The luthier shares his experience of living and working in Scorraig, a remote peninsula in the north-west Scottish highlands, recently featured in the news
It all started the year before I left school: I found a book in the school library about making musical instruments and I decided I’d have a go at making my own. It quickly grew into a hobby, and I seriously thought about turning it into a career as soon as I left school.
But I was also interested in science, and when I wrote to someone at the violin shop Hill & Company asking whether they would advise me to go into violin-making or science, they said, ‘Science every time!’ In those days artisans were very poorly paid and low in the social order, whereas science was the future.
So I became an experimental physicist for a few years, while continuing to make instruments in my spare time, learning mostly from books. Then one day, while I was living in London, I met someone from Scorraig. I’d never heard of the place, but I’ve always had a craving for adventure and I’d long had a dream of building my own house.
So when he offered me some land up here, about 44 years ago, I moved up, built my house and workshop and became a violin maker - part time at first, then eventually full-time.
You might think Scorraig is a terrible place to set up a violin shop. There’s no road access. You can only get here by boat or by walking along a mountain path. There are only 70 people living here and when I first arrived there was only one telephone box in the village - nobody had their own phone. But there is a certain mystique about a violin maker living in the wild.
In the early days I met a famous violin teacher who sold his Amati and bought one of my instruments. Then two of his associates from the Royal Northern College bought my instruments and recommended me to their students. In 1986, I won the Facta Britannia violin maker competition. So life was pretty easy for a while. Nowadays I sometimes get clients walking into the settlement along the mountain path to visit my shop.
There was a time, in the 1980s and 1990s, when I was making nothing but Baroque violins, thanks to the boom in Baroque orchestras. But now I mix them up with modern instruments. I bought a tree in the Dolomites so I have a lifetime supply of spruce and I sometimes use Scottish Sycamore which has this traditional ripple pattern that you see on violin backs, sides and necks. I planted some Scottish sycamore trees when I first came here, and, although the trees are quite big now, it will be another fifty years before they’re big enough to use for instrument-making.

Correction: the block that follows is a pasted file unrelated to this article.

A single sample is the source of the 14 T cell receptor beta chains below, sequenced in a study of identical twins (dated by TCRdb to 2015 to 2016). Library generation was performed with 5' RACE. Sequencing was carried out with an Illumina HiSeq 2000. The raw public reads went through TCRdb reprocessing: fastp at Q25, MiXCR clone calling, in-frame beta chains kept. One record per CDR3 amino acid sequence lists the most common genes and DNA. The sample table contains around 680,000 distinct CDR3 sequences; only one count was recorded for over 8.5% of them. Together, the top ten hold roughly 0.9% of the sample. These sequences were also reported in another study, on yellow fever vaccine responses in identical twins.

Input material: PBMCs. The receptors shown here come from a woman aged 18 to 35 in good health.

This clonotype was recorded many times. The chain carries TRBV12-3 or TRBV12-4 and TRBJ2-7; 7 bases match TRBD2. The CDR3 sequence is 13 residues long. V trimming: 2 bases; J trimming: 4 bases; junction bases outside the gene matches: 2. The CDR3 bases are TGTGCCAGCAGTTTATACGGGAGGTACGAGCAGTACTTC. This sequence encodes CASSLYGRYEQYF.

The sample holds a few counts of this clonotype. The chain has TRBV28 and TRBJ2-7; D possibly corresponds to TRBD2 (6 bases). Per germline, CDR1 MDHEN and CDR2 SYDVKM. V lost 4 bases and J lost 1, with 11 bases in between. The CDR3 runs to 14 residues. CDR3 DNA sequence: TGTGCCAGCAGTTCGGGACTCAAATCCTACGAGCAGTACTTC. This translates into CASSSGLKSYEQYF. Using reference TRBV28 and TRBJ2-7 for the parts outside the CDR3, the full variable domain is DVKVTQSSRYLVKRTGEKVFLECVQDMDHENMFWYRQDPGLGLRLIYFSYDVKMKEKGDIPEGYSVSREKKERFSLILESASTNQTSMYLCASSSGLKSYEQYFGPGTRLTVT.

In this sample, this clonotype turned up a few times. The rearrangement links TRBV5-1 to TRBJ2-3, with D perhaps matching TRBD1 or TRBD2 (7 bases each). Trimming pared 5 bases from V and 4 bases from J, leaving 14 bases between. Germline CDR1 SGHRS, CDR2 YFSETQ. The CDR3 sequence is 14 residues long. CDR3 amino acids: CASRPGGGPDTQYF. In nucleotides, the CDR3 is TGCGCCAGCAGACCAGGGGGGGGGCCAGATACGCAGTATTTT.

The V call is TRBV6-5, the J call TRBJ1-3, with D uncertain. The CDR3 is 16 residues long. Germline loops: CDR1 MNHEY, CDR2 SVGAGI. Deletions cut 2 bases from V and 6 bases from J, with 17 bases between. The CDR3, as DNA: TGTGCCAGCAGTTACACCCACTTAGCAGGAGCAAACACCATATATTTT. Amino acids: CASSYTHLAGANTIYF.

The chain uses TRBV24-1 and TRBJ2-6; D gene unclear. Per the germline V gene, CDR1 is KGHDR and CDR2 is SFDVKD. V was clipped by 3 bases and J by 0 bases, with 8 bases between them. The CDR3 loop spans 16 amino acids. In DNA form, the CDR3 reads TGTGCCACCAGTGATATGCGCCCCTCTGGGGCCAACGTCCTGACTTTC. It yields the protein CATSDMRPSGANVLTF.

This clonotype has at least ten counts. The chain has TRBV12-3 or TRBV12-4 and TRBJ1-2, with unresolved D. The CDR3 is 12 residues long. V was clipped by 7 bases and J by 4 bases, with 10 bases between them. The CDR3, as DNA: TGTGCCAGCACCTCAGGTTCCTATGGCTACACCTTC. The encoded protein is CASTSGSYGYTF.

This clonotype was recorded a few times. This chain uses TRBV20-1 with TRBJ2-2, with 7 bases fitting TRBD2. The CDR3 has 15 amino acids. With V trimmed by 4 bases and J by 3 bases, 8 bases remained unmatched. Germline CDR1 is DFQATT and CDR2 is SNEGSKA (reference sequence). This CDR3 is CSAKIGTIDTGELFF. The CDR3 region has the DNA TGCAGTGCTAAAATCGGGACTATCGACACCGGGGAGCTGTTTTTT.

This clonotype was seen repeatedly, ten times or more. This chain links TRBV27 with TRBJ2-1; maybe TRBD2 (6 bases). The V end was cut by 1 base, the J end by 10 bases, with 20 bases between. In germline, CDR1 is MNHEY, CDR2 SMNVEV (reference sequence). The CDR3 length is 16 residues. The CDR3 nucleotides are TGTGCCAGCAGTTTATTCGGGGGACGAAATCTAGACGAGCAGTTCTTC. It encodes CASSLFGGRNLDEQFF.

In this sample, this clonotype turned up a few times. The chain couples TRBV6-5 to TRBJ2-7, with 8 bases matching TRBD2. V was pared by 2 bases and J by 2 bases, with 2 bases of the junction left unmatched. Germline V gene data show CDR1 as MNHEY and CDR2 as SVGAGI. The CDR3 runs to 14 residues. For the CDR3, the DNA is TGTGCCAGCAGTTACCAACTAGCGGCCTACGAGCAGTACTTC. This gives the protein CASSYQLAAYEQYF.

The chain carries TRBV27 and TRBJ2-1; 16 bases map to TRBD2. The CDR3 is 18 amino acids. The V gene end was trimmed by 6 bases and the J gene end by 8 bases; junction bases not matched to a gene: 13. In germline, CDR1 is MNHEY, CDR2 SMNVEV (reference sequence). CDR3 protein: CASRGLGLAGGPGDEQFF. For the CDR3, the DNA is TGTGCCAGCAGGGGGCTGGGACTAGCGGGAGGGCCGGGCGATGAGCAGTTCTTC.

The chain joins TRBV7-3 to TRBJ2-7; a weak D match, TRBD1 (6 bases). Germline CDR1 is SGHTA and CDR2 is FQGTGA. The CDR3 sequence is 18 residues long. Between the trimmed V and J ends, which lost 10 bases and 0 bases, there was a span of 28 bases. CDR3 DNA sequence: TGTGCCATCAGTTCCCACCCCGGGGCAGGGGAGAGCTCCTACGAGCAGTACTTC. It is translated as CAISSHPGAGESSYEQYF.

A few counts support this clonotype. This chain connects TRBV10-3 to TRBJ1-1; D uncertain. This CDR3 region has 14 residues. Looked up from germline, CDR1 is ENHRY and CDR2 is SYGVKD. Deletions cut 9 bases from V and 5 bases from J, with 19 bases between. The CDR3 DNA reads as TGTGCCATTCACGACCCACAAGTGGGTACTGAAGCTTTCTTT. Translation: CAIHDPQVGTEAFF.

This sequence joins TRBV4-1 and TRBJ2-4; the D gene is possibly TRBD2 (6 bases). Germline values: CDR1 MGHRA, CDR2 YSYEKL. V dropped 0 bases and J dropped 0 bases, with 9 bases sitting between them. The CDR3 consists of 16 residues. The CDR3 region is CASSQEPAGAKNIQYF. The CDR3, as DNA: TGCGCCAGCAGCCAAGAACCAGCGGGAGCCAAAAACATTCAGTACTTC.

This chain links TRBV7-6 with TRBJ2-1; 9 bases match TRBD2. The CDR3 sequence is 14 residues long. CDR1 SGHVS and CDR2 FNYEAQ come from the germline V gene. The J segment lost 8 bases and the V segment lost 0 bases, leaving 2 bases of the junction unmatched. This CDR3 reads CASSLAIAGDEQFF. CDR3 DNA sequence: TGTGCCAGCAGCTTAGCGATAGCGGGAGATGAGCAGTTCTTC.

Scorraig has a friendly community: since we’re quite isolated, we depend on each other quite a lot, and when I first arrived with my wife, we were accepted pretty quickly. There’s one primary school in the village, the one that was in the news recently because its only two teachers are leaving.
At one point there were only two children in the entire school which was rather alarming, but now there are quite a few babies and toddlers in the community, so the future is looking promising. I taught violin there for 28 years, and one of them became a professional viola player, who now lives in the United States.
Sometimes I work 14 hours a day, but other days I like to mix it up: if it’s sunny I might spend the time gardening, or playing music, or I might take my little boat out in order to do some shopping. I’ve got a workshop out across the garden with a wonderful view across the sea loch to distant mountains that are snowcapped in winter. It’s not a life for everybody: it can be pretty wild here in the winter. But I’ve got a lot music and a wood-fuel stove in my workshop, so I’m a happy man.